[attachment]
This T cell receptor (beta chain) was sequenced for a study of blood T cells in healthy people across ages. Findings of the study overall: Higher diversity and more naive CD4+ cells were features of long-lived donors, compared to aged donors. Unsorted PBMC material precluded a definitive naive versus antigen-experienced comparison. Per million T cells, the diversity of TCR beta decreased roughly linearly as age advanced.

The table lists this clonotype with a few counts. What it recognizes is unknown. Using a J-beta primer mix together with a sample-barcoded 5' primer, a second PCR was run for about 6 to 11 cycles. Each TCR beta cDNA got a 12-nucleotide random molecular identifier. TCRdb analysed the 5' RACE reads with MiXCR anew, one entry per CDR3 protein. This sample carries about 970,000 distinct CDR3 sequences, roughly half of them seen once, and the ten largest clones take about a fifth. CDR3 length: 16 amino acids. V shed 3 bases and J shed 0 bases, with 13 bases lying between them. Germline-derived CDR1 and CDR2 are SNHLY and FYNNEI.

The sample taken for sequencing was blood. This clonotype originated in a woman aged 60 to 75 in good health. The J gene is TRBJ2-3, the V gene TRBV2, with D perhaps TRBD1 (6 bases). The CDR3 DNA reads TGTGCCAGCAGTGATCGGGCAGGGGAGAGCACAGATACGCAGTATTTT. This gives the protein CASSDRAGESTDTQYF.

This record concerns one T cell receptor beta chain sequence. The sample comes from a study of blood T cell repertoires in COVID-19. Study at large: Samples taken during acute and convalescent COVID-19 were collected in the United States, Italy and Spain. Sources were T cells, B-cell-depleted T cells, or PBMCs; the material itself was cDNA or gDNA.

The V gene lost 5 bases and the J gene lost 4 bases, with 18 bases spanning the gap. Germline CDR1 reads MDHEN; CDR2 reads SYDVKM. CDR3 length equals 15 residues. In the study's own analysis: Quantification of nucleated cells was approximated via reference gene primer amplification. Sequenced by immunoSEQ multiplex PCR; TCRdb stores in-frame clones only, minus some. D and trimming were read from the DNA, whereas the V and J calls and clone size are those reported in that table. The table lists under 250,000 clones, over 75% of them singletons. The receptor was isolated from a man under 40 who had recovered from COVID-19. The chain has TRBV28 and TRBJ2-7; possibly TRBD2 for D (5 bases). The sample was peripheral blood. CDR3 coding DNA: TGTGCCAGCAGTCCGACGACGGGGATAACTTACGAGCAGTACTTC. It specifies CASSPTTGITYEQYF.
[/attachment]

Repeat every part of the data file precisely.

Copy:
This T cell receptor (beta chain) was sequenced for a study of blood T cells in healthy people across ages. Findings of the study overall: Higher diversity and more naive CD4+ cells were features of long-lived donors, compared to aged donors. Unsorted PBMC material precluded a definitive naive versus antigen-experienced comparison. Per million T cells, the diversity of TCR beta decreased roughly linearly as age advanced.

The table lists this clonotype with a few counts. What it recognizes is unknown. Using a J-beta primer mix together with a sample-barcoded 5' primer, a second PCR was run for about 6 to 11 cycles. Each TCR beta cDNA got a 12-nucleotide random molecular identifier. TCRdb analysed the 5' RACE reads with MiXCR anew, one entry per CDR3 protein. This sample carries about 970,000 distinct CDR3 sequences, roughly half of them seen once, and the ten largest clones take about a fifth. CDR3 length: 16 amino acids. V shed 3 bases and J shed 0 bases, with 13 bases lying between them. Germline-derived CDR1 and CDR2 are SNHLY and FYNNEI.

The sample taken for sequencing was blood. This clonotype originated in a woman aged 60 to 75 in good health. The J gene is TRBJ2-3, the V gene TRBV2, with D perhaps TRBD1 (6 bases). The CDR3 DNA reads TGTGCCAGCAGTGATCGGGCAGGGGAGAGCACAGATACGCAGTATTTT. This gives the protein CASSDRAGESTDTQYF.

This record concerns one T cell receptor beta chain sequence. The sample comes from a study of blood T cell repertoires in COVID-19. Study at large: Samples taken during acute and convalescent COVID-19 were collected in the United States, Italy and Spain. Sources were T cells, B-cell-depleted T cells, or PBMCs; the material itself was cDNA or gDNA.

The V gene lost 5 bases and the J gene lost 4 bases, with 18 bases spanning the gap. Germline CDR1 reads MDHEN; CDR2 reads SYDVKM. CDR3 length equals 15 residues. In the study's own analysis: Quantification of nucleated cells was approximated via reference gene primer amplification. Sequenced by immunoSEQ multiplex PCR; TCRdb stores in-frame clones only, minus some. D and trimming were read from the DNA, whereas the V and J calls and clone size are those reported in that table. The table lists under 250,000 clones, over 75% of them singletons. The receptor was isolated from a man under 40 who had recovered from COVID-19. The chain has TRBV28 and TRBJ2-7; possibly TRBD2 for D (5 bases). The sample was peripheral blood. CDR3 coding DNA: TGTGCCAGCAGTCCGACGACGGGGATAACTTACGAGCAGTACTTC. It specifies CASSPTTGITYEQYF.